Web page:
"A government big enough to give you everything you want is a government big enough to take from you everything you have."
-Gerald R. Ford, 38th US President, Republican
The reasons to not have re-elected President Bush number in the thousands and it's a time-honoured tradition for columnists to attack Bush with marked ferocity. His reshaping of America's foreign policy with doctrines of pre-emption is as short-sighted as it is ill-fated and I can't help but wonder what will occur as he begins to reshape the US Supreme Court. Most notably, in the June 2005 landmark case of Kelo v. New London, the court voted in favour of eminent domain to extend to private developments as well as public.
The idea allows governments to seize the property of its citizens for institutions of public good: hospitals, roads, libraries and of course military bases, setting a dangerous new precedent. In addition to buildings of "public good," the new "private developments" clause ensures your home can be bulldozed to make room for a new fast-food restaurant or strip mall. While these things can be said to stimulate economic growth, eminent domain's already-flimsy pretense of inflicting necessary evils for the greater good is called into question. No Democrat or Republican should be surprised when they wake up to the deafening roar of the Bobcat as their residence is demolished to make way for a Burger King or Super 8 Hotel.
The conservative party is as rich in thinking as it is in contradictions and I must admit I regularly ask for directions on the road to Republican Babylon. For Bush's edict of the "ownership society" via privatizing social security and reducing taxes, I am not exactly sure how eminent domain represents nothing less than an abomination of the idea of property ownership. To expect complete consistency from an American President is to set the bar a little too high, but even a flexible Mr. Bush won't be able to high-jump the unforgiving horizontal pole of eminent domain.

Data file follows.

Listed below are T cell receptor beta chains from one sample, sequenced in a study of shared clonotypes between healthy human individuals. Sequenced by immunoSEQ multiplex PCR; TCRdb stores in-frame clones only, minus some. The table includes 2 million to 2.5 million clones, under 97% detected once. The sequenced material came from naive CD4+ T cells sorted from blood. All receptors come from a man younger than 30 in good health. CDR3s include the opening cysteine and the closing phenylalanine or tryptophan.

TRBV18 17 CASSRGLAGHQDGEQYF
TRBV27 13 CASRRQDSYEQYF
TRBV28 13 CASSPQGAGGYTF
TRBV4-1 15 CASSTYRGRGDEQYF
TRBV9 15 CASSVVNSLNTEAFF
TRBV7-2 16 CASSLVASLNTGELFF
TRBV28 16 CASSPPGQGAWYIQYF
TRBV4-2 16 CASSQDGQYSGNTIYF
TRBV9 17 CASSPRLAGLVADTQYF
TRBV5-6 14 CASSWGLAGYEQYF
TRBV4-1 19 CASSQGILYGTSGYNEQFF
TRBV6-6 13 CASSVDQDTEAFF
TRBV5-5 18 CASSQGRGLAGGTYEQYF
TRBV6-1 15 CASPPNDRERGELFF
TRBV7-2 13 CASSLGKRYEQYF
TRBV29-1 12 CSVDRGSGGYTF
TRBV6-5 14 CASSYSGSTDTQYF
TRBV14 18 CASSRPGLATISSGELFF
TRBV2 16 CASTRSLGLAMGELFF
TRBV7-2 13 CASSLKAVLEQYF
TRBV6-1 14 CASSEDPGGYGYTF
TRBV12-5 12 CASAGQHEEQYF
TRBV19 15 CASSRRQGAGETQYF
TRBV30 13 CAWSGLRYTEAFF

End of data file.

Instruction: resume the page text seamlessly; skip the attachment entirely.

To many, eminent domain is nothing more than a case study into the dangers of unchecked government and judicial abuse, and the court is in need of judicial convalescence. Some of the wisest words I have ever heard came from a cab driver some years ago: "laws have and always will be designed to keep the rich rich and the poor poor." At the time I lacked the wisdom to see just how true his cynical view was, but as I look at the packaging of eminent domain I must say the ingredients hold to his theory. The reasoning involves a crude application of utilitarianism and rests upon the notion that a new property could yield greater property taxes or create more jobs than any private developer with a shovel.
Economic stimulation under the title of legal theft doesn't seem like a great idea, yet it holds true to an administration seasoned in offering poor trade-offs. I could not resist comparing eminent domain to the assault on America's civil liberties via the Patriot Act. Being held hostage by fear was enough to give up freedom and pay the ransom of perceived safety. As Benjamin Franklin stated, "any society that would give up a little freedom to gain a little security will deserve neither and lose both." The world changed after 9/11--why not help a land developer fight terrorism by forking over your petty home for an impressive strip mall? Keeping the rich rich was noble but making land developers even richer was outright fabulous. How could anyone stand in the way of the golden arches and fluorescent glow of greater testaments to shallow consumerism? Just think of all the stuff you could buy with the money you got, probably less than market value, for your faith in capitalism.
America was surely once home of the brave and land of the free, but I'm afraid it no longer speaks of such values. American democracy, espoused in The Federalist Papers and through the amplification of dissent, has been hijacked not by Osama Bin Laden but by the greed of the rich and the desire to keep wealth in the hands of few and power in even fewer.